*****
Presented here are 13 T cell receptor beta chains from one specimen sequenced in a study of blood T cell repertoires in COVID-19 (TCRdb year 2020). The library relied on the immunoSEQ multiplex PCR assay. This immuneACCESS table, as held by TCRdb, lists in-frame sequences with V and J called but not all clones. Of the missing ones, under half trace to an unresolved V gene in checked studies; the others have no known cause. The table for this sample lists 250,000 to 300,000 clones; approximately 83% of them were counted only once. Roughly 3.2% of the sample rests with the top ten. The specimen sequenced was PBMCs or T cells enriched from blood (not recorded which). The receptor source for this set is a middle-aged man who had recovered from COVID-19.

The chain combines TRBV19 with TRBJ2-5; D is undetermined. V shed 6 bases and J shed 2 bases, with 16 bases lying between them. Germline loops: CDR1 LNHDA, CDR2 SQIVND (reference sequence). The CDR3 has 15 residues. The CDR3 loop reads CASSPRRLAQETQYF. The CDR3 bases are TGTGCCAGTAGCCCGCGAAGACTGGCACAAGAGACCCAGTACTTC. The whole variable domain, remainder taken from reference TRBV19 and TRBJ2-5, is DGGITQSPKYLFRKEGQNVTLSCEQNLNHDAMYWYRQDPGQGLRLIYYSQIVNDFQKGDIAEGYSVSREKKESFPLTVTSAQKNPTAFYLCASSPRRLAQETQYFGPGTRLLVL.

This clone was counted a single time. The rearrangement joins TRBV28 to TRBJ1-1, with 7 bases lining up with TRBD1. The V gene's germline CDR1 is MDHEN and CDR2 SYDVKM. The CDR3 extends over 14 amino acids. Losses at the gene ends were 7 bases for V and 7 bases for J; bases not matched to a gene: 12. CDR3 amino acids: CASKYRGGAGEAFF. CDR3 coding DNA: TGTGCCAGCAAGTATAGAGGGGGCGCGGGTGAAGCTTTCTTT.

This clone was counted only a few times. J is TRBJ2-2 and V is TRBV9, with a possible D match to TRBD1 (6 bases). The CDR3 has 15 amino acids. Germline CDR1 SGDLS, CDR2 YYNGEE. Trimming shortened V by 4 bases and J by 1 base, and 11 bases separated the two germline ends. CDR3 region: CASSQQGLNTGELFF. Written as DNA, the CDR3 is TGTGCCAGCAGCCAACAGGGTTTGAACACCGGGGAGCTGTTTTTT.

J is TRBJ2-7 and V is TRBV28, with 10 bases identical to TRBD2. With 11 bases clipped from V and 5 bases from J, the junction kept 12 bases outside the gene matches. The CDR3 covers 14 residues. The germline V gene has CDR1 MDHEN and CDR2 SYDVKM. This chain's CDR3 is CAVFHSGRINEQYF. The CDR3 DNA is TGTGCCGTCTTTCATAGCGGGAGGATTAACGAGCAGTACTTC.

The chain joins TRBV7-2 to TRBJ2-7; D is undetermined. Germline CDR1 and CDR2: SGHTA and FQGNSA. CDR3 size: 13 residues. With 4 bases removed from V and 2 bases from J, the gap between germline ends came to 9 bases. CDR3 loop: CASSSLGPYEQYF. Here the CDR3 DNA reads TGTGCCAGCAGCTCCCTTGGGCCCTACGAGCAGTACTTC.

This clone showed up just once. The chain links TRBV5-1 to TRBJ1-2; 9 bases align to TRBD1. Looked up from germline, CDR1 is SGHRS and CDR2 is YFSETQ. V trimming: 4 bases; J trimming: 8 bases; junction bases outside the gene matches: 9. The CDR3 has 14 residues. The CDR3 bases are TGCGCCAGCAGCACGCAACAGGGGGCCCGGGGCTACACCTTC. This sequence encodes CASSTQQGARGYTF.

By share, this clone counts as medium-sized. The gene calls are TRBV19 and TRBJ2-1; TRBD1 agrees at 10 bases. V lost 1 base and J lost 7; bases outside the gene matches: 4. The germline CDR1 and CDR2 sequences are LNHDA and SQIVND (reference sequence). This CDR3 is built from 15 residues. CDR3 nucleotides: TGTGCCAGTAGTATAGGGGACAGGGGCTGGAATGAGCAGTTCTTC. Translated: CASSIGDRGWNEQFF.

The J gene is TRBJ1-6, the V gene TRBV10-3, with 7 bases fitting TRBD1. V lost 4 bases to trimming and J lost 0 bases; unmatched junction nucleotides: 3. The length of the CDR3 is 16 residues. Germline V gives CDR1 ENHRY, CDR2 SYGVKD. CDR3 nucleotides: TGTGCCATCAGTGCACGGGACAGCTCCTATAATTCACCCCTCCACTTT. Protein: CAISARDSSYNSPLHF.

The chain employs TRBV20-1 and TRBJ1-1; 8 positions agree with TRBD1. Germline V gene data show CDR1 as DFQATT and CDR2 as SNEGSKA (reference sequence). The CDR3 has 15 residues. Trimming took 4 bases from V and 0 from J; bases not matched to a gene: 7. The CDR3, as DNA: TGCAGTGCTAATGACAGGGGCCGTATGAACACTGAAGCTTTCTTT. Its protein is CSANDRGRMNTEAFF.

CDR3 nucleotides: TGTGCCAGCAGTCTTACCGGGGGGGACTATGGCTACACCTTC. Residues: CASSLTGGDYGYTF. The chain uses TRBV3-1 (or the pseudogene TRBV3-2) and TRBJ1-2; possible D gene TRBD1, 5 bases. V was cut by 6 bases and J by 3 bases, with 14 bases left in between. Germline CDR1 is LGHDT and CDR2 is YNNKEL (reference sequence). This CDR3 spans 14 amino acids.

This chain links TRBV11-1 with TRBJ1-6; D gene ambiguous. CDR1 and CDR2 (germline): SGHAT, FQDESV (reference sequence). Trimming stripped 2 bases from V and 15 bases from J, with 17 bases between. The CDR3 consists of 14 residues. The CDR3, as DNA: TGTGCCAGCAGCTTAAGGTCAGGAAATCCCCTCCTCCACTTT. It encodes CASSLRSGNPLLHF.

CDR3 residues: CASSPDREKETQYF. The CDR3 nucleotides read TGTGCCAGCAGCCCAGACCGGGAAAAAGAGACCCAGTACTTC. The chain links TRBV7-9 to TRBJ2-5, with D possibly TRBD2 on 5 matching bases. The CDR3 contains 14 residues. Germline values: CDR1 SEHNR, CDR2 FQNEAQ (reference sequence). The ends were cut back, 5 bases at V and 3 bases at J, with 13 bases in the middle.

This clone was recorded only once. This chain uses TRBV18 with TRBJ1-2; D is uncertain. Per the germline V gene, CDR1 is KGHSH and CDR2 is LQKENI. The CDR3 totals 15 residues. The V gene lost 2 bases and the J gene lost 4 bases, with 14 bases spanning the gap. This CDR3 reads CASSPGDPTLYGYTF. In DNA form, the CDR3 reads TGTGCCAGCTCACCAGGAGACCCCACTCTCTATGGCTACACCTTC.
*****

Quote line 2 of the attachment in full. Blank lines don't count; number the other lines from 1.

The chain combines TRBV19 with TRBJ2-5; D is undetermined. V shed 6 bases and J shed 2 bases, with 16 bases lying between them. Germline loops: CDR1 LNHDA, CDR2 SQIVND (reference sequence). The CDR3 has 15 residues. The CDR3 loop reads CASSPRRLAQETQYF. The CDR3 bases are TGTGCCAGTAGCCCGCGAAGACTGGCACAAGAGACCCAGTACTTC. The whole variable domain, remainder taken from reference TRBV19 and TRBJ2-5, is DGGITQSPKYLFRKEGQNVTLSCEQNLNHDAMYWYRQDPGQGLRLIYYSQIVNDFQKGDIAEGYSVSREKKESFPLTVTSAQKNPTAFYLCASSPRRLAQETQYFGPGTRLLVL.